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Author Topic: Roof Mounted Loop Antenna  (Read 1323 times)
N2UM
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Posts: 12




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« on: October 31, 2002, 06:24:37 PM »

We have recently moved into a Florida community that has C&CRs.  I decided to put a loop antenna on the roof to see if it would work.  I stretched out 100 feet of #14 white wire (to match the roof shingles) in a rectangular loop with the upper side of the loop along the peak of the house. I fed it on the side with 450 ohm open wire which was also painted white and brought it in through a window to a tuner.  Last weekend I made 200 contacts and worked all continents including A6, 9K2 and FR5 running 10 watts!  I am flabergasted with it's performance!

Anything will work if you give it a try!

Gary  N2UM/4
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DF2DD
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Posts: 1




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« Reply #1 on: November 11, 2002, 05:41:35 AM »

Take a look at


www.magnetic-loop.de


to get to know all about loops.


vy 73 de Carsten
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N4VNV
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Posts: 179


WWW

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« Reply #2 on: March 31, 2003, 09:16:21 AM »

Yes, I've done that! Presently, I'm running two wire loops of my own design, stacked, one in the attic, and one lying on the roof above it. It's kicking butt too!
 Yes, they are connected to each other.
K4SFC Larry
P.S. Don't ever be dumb enough to purchase a magnetic loop! I DID. Made a good dummy load though.
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K5ML
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Posts: 25




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« Reply #3 on: February 18, 2007, 05:41:58 PM »

I read this thread several months ago. Being that I live in a gated community in Arizona with CC&Rs, I decided to put up a large, very stealthy, horizontal loop and get back on the air. The loop I constructed is a little over 400 ft. long. The length of the antenna is not designed. It's just the largest, highest loop I could put up under the circumstances. The east and north legs of the loop run along the property wall a little over 5 feet high. The west leg runs over the roof at a maximum of about 17 feet high and the final leg runs along the south edge of the house under the eaves at about 14 feet high and back down to the southeast corner of the wall. I fed the antenna in the southeast corner with 83 feet of window line into an old Johnson 250 watt Matchbox. My rig consists of an IC-756 Pro III driving a Collins 30L-1 linear.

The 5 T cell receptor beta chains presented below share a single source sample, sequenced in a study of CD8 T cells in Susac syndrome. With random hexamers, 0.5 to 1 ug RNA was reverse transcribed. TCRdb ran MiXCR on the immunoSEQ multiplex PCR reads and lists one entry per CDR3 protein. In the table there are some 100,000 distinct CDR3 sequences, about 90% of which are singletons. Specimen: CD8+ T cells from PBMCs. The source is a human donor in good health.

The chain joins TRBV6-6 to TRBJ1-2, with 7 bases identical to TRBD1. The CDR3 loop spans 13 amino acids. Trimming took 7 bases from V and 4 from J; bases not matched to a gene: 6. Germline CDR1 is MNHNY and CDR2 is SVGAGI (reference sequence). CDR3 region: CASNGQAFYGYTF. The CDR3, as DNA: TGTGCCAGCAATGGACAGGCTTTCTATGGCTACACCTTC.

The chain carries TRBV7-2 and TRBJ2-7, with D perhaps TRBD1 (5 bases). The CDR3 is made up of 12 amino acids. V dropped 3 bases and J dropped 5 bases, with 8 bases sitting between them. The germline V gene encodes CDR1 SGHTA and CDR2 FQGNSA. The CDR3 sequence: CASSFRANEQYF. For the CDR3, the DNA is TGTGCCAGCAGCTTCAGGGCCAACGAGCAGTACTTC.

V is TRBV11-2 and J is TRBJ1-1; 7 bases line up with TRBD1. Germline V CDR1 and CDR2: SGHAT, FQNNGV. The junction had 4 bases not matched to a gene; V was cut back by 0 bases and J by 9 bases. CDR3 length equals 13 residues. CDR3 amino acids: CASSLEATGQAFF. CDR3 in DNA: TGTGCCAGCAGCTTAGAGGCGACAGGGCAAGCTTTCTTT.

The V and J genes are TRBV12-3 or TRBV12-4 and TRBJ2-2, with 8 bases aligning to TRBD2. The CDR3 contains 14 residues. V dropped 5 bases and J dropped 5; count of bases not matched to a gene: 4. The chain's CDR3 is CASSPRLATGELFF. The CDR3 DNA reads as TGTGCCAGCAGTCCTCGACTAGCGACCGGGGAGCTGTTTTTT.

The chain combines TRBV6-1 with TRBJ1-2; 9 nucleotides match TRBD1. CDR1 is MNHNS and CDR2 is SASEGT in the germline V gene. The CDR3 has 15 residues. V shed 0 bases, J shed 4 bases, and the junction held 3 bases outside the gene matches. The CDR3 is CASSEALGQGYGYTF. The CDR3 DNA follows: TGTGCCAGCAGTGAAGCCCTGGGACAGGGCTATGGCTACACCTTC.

As fate would have it, I completed the antenna installation a couple of hours before the start of the 2007 ARRL CW DX Contest. According to the experts I have a great NVIS antenna that won't work well for DX at such low heights. Well, surprise! Operating on 40 and 20 meter cw during the contest, I made 80 contacts in 24 countries working just a few hours each day. I worked Singapore, Hong Kong, Norfolk Island, several Russians, New Zealand, Argentina, Ireland and a slew of JA's. I worked well over 90 percent of the stations I heard and got most stations on the first call. I have become a great believer in large loop antennas. I have had beams and quads before so I have a basis of comparison. If you can't or don't want to go to the trouble of putting up a tower and a beam, try a loop. You will be pleasntly surprised.
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